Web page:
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Different modes of antibiotic action of homodimeric and monomeric bactenecin, a cathelicidin-derived antibacterial peptide

  • Lee, Ju-Yeon (Department of Life Science, Research Center for Bio-imaging, Gwangju Institute of Science and Technology) ;
  • Yang, Sung-Tae (Department of Life Science, Research Center for Bio-imaging, Gwangju Institute of Science and Technology) ;
  • Kim, Hyo-Jeong (Department of Life Science, Research Center for Bio-imaging, Gwangju Institute of Science and Technology) ;
  • Lee, Seung-Kyu (Department of Life Science, Research Center for Bio-imaging, Gwangju Institute of Science and Technology) ;
  • Jung, Hyun-Ho (Department of Life Science, Research Center for Bio-imaging, Gwangju Institute of Science and Technology) ;
  • Shin, Song-Yub (Department of Bio-Materials, Graduate School and Department of Cellular & Molecular Medicine, School of Medicine, Chosun University) ;
  • Kim, Jae-Il (Department of Life Science, Research Center for Bio-imaging, Gwangju Institute of Science and Technology)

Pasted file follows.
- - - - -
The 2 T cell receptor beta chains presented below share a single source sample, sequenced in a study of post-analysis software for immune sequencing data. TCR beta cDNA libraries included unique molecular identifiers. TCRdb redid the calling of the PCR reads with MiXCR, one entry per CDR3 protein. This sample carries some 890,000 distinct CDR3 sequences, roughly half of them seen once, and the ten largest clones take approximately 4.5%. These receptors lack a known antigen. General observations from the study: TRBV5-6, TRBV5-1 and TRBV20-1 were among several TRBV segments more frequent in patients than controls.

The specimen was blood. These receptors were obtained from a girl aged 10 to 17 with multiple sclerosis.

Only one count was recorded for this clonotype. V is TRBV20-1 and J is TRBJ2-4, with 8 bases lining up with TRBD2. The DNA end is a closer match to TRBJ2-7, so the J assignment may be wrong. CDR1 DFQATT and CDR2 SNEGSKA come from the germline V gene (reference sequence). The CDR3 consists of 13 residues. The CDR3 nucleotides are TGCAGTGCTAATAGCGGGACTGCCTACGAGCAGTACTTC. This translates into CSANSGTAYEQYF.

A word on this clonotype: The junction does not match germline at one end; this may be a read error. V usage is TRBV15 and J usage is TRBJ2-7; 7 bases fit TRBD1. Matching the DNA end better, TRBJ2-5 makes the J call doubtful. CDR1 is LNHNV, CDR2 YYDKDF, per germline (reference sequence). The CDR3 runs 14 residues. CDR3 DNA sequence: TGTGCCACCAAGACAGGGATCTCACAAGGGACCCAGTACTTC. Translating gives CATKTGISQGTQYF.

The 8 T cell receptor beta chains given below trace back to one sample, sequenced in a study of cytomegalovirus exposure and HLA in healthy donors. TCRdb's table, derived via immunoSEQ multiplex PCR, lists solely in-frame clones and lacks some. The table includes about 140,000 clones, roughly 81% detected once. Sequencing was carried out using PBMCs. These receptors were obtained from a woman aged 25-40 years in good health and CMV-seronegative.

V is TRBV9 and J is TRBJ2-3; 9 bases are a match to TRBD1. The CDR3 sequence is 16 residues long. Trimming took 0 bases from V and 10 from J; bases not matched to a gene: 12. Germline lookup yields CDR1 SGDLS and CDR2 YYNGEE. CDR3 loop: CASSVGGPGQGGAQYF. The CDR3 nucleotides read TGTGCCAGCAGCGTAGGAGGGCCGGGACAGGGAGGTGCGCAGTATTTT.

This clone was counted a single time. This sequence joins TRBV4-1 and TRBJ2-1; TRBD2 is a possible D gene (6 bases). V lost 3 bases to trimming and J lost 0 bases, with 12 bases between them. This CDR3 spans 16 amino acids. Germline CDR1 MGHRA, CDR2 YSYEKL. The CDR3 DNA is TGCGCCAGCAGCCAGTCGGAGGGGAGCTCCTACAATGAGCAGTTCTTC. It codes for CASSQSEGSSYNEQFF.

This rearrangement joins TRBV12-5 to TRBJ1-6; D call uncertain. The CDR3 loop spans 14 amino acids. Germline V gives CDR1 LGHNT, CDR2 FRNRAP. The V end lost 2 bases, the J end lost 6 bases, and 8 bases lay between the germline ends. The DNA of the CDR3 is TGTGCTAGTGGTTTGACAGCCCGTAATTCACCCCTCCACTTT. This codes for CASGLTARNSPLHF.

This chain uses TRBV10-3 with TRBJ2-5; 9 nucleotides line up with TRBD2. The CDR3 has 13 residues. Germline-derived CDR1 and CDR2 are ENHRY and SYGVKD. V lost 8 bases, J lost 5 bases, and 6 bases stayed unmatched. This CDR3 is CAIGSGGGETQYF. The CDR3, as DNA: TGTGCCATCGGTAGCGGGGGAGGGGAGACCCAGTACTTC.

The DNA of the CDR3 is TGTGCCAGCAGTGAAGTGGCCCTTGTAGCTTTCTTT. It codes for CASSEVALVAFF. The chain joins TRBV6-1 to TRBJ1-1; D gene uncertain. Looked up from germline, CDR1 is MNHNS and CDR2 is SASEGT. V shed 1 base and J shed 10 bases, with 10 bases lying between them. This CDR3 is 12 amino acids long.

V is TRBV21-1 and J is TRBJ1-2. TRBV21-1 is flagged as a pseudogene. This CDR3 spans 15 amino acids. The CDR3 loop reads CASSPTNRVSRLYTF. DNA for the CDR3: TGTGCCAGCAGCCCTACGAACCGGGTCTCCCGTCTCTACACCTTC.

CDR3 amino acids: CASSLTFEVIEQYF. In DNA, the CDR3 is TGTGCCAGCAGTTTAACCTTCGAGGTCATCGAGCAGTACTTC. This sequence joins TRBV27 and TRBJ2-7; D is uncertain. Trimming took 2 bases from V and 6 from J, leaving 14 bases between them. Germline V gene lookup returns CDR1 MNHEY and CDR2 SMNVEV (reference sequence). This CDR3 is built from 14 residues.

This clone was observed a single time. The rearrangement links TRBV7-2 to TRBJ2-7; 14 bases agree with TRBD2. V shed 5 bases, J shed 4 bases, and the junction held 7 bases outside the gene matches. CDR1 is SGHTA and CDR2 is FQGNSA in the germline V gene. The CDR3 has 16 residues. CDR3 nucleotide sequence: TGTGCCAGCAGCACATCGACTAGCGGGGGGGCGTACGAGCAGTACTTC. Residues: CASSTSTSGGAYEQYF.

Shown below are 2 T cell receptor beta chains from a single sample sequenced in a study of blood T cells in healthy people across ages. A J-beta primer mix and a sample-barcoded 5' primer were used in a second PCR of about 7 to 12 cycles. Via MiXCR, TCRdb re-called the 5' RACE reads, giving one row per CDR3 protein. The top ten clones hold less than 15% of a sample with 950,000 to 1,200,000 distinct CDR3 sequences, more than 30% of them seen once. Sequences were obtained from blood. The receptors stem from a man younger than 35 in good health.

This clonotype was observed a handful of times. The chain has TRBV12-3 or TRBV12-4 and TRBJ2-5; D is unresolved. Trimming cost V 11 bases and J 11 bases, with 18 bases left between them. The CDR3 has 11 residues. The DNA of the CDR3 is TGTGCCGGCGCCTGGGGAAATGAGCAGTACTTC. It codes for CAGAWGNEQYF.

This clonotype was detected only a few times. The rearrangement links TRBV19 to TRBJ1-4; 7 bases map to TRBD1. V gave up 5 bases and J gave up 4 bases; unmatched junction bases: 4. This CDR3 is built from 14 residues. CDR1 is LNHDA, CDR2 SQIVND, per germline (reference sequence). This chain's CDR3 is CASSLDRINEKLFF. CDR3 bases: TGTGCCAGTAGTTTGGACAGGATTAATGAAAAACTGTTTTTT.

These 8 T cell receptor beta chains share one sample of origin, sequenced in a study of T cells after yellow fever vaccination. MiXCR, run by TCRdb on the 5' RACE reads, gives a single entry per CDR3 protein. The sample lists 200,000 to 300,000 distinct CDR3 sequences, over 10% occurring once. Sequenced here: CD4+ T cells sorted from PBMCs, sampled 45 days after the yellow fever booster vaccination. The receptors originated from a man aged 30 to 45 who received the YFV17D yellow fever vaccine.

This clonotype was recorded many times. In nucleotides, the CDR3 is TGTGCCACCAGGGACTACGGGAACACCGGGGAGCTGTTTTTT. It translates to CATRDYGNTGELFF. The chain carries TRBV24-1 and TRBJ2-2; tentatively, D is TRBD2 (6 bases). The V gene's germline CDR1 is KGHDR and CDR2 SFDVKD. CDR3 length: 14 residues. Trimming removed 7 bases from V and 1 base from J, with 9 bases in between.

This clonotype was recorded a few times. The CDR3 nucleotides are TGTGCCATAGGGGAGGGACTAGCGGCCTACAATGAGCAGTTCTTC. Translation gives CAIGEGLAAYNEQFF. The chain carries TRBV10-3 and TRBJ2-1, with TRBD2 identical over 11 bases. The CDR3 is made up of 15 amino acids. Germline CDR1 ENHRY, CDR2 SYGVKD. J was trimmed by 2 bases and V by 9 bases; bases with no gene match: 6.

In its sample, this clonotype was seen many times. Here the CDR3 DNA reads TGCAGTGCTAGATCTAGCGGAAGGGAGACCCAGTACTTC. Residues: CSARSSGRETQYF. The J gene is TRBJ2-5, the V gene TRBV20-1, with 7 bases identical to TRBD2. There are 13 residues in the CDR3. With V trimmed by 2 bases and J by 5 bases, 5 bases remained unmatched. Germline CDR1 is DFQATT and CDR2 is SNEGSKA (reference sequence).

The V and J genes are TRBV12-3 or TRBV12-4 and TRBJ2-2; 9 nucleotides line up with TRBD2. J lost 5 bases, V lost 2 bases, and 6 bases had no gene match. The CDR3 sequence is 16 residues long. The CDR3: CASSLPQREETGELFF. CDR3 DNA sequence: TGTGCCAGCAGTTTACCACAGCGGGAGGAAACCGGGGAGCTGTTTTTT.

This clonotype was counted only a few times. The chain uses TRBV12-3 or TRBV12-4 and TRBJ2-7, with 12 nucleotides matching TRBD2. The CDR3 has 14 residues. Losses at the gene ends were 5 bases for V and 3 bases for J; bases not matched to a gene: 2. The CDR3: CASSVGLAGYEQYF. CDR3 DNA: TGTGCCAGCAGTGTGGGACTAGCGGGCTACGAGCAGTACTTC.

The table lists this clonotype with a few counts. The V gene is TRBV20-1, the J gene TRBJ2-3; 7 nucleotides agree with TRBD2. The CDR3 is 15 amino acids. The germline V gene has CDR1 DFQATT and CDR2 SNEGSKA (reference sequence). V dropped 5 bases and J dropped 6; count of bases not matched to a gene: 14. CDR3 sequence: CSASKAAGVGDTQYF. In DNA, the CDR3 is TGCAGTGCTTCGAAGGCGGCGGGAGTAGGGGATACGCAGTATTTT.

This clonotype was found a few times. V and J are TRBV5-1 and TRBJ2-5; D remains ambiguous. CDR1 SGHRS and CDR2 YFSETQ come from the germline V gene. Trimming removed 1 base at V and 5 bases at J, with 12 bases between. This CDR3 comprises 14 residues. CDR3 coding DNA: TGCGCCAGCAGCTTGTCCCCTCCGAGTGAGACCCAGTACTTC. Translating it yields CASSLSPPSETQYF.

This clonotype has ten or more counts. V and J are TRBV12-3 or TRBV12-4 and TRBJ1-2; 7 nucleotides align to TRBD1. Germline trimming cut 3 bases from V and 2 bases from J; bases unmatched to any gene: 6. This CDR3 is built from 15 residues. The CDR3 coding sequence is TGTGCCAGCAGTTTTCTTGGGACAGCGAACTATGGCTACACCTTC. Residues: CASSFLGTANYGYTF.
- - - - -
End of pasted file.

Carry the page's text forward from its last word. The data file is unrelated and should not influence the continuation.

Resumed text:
• Published : 2009.09.30

Abstract

The bactenecin is an antibacterial peptide with an intramolecular disulfide bond. We recently found that homodimeric bactenecin exhibits more potent antibacterial activity than the monomeric form and retains its activity at physiological conditions. Here we assess the difference in the modes of antibiotic action of homodimeric and monomeric bactenecins. Both monomeric and dimeric bactenecins almost completely killed both Staphylococcus aureus and E. coli within 10-30 min at concentrations of $8-16\;{\mu}M$. However, exposure to liposomes elicited an increase in the fluorescence quantum yield from a tryptophan-containing monomeric analog, while the homodimeric analog showed a significant reduction in fluorescence intensity. Moreover, unlike the monomer, the homodimer displayed apparent membrane-lytic activity enabling release of various sized dyes from liposomes, and rapidly and fully depolarized the S. aureus membrane. Together, our results suggest that homodimeric bactenecin forms pores in the bacterial membrane, while monomeric one penetrates through the membrane to target intracellular molecules/organelles.

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